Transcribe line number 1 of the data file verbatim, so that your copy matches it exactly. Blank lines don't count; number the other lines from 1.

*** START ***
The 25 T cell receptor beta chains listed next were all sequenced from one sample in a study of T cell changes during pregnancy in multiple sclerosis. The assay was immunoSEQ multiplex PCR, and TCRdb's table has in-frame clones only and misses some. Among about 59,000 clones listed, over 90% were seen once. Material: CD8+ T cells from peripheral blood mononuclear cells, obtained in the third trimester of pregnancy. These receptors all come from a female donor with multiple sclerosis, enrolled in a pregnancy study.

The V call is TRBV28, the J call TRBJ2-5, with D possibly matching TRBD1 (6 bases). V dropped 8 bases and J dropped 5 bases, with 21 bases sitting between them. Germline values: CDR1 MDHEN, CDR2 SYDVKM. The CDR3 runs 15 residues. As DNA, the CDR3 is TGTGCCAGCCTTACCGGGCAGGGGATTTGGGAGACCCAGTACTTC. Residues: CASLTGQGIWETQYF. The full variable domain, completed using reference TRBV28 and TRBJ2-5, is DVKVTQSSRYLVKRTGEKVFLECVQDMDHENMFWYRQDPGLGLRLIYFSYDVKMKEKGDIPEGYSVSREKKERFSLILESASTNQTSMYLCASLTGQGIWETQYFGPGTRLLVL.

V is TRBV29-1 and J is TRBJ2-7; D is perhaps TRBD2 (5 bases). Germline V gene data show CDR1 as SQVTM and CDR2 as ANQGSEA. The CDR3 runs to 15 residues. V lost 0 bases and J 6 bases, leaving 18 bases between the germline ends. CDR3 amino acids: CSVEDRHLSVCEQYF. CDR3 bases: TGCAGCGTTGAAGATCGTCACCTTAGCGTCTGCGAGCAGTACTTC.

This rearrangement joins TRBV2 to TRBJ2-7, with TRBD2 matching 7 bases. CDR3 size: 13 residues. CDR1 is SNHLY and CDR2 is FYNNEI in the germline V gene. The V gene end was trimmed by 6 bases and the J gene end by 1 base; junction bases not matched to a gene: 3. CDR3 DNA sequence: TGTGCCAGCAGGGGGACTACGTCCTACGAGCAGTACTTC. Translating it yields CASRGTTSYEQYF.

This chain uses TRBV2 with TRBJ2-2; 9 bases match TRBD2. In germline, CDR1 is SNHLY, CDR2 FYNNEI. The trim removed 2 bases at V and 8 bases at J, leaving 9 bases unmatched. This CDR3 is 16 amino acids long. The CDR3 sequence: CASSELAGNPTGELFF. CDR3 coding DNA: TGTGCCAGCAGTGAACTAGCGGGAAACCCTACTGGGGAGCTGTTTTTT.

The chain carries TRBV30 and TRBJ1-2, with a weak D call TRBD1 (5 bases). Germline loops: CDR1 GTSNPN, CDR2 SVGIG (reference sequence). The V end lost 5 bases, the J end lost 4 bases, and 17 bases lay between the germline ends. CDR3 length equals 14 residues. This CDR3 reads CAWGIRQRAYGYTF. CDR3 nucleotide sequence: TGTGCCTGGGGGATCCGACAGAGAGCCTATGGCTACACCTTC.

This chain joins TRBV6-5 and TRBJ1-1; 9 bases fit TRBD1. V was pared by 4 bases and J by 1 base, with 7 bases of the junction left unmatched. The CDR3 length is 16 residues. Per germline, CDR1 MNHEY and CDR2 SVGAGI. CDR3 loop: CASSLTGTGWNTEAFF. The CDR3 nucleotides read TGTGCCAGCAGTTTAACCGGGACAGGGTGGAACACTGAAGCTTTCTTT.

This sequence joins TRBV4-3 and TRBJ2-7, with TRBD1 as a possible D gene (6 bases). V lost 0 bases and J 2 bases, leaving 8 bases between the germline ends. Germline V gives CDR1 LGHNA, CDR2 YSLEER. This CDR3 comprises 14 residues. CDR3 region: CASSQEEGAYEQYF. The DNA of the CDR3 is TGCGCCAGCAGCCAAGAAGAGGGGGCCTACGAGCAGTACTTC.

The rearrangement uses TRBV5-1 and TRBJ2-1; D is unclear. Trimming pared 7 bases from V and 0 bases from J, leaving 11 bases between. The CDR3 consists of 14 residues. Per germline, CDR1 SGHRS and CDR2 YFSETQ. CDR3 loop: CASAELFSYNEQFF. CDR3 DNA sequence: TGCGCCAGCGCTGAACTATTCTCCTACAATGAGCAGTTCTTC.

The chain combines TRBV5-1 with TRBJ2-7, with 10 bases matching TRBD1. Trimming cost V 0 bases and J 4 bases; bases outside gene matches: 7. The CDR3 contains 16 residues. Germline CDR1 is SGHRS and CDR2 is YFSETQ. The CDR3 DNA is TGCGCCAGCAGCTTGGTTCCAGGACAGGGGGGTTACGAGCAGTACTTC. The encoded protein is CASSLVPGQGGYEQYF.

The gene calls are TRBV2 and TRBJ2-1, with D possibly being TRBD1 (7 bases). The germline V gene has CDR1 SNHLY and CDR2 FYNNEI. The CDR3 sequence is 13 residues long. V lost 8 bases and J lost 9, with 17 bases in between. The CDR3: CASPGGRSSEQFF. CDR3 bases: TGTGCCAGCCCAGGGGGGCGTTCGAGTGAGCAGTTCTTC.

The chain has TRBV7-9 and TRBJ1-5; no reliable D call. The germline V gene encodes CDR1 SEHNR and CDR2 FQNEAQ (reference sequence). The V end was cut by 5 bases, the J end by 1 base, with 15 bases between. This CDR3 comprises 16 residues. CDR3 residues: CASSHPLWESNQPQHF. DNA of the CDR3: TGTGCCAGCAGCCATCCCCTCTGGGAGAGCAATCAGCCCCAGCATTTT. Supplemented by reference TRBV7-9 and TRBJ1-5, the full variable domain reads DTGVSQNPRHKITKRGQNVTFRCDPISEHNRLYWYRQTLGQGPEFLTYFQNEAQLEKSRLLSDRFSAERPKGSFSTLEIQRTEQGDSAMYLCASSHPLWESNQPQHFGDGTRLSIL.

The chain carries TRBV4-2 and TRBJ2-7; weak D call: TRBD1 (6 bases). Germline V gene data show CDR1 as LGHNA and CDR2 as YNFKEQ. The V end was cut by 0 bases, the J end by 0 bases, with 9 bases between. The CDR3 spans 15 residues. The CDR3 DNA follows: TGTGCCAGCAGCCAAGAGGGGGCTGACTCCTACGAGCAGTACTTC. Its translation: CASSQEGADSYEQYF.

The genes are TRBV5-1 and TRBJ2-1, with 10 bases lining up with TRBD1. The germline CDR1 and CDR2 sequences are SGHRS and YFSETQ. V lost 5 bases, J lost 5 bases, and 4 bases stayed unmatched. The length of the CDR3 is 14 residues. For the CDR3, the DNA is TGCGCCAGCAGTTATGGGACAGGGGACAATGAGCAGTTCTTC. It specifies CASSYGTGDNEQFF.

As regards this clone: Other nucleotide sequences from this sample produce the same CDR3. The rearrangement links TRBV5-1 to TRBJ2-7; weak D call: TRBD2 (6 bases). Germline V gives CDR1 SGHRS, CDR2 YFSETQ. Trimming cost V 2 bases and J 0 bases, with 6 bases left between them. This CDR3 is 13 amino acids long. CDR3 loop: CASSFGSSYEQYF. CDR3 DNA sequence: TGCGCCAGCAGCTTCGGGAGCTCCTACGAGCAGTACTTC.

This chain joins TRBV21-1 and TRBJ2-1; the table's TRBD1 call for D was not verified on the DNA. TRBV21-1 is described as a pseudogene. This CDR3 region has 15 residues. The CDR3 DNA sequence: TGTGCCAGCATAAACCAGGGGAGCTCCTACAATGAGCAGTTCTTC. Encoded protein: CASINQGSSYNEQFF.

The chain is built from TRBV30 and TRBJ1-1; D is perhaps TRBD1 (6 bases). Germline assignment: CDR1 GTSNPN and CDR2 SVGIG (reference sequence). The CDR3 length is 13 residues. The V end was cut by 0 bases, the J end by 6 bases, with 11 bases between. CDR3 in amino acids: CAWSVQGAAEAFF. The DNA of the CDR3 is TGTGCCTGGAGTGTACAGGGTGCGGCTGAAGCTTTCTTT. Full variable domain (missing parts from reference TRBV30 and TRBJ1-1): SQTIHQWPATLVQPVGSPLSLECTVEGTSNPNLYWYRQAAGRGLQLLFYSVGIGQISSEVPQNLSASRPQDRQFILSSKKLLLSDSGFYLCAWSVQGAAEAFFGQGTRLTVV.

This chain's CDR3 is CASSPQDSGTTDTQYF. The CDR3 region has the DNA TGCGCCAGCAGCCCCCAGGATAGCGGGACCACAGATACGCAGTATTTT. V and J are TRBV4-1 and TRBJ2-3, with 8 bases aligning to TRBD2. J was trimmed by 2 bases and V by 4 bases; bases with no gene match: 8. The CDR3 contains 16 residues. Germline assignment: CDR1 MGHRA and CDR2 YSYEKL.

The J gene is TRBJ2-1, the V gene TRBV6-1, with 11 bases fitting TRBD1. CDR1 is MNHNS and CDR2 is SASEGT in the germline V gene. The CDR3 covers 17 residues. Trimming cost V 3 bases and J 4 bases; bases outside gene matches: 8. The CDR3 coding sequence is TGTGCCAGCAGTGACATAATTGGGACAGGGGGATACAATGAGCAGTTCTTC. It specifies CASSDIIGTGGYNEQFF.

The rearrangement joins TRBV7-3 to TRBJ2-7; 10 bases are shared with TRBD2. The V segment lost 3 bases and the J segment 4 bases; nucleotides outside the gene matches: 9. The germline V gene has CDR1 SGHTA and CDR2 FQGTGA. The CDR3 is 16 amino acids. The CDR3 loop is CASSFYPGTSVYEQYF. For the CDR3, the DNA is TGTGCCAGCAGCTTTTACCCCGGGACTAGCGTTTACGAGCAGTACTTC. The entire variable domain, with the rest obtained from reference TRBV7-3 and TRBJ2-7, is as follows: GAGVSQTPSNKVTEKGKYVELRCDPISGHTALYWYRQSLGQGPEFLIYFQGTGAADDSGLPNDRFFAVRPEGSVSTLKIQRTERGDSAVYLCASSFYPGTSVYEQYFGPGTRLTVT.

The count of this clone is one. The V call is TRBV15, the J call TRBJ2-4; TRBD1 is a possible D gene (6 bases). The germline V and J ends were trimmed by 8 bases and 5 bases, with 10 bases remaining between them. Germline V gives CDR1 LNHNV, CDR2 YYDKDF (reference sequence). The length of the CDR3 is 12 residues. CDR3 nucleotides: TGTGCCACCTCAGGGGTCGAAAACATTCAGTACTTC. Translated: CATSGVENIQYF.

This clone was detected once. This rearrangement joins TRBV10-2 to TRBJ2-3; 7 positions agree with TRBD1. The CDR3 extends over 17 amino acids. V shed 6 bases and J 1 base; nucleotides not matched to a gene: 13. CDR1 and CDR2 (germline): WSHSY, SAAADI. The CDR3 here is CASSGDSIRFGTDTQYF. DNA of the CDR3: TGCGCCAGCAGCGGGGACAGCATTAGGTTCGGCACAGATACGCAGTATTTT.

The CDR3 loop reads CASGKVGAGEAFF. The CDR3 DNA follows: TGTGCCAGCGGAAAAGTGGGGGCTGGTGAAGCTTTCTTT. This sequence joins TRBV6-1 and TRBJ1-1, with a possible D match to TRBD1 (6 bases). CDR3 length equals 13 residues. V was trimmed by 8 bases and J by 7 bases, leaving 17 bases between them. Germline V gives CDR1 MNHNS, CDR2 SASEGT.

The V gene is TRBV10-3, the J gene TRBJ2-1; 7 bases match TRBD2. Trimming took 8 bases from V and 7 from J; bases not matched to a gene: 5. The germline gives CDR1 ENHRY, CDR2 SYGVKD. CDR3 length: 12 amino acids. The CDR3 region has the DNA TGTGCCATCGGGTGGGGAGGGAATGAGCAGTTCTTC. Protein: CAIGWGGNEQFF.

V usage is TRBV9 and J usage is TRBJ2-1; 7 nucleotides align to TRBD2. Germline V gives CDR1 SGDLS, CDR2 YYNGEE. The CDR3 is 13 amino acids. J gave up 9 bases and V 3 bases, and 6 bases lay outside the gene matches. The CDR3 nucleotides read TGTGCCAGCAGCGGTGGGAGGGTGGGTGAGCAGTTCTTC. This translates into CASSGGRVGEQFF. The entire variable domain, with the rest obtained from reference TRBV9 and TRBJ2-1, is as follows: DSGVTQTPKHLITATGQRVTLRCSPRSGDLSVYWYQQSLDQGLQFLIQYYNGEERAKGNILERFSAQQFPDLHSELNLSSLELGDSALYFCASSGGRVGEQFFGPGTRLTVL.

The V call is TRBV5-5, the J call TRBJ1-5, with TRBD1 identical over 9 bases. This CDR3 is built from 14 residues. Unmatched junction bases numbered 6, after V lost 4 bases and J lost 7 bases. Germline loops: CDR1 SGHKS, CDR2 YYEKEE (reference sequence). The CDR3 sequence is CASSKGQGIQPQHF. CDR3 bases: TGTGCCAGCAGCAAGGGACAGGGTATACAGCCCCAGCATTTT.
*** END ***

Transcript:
The 25 T cell receptor beta chains listed next were all sequenced from one sample in a study of T cell changes during pregnancy in multiple sclerosis. The assay was immunoSEQ multiplex PCR, and TCRdb's table has in-frame clones only and misses some. Among about 59,000 clones listed, over 90% were seen once. Material: CD8+ T cells from peripheral blood mononuclear cells, obtained in the third trimester of pregnancy. These receptors all come from a female donor with multiple sclerosis, enrolled in a pregnancy study.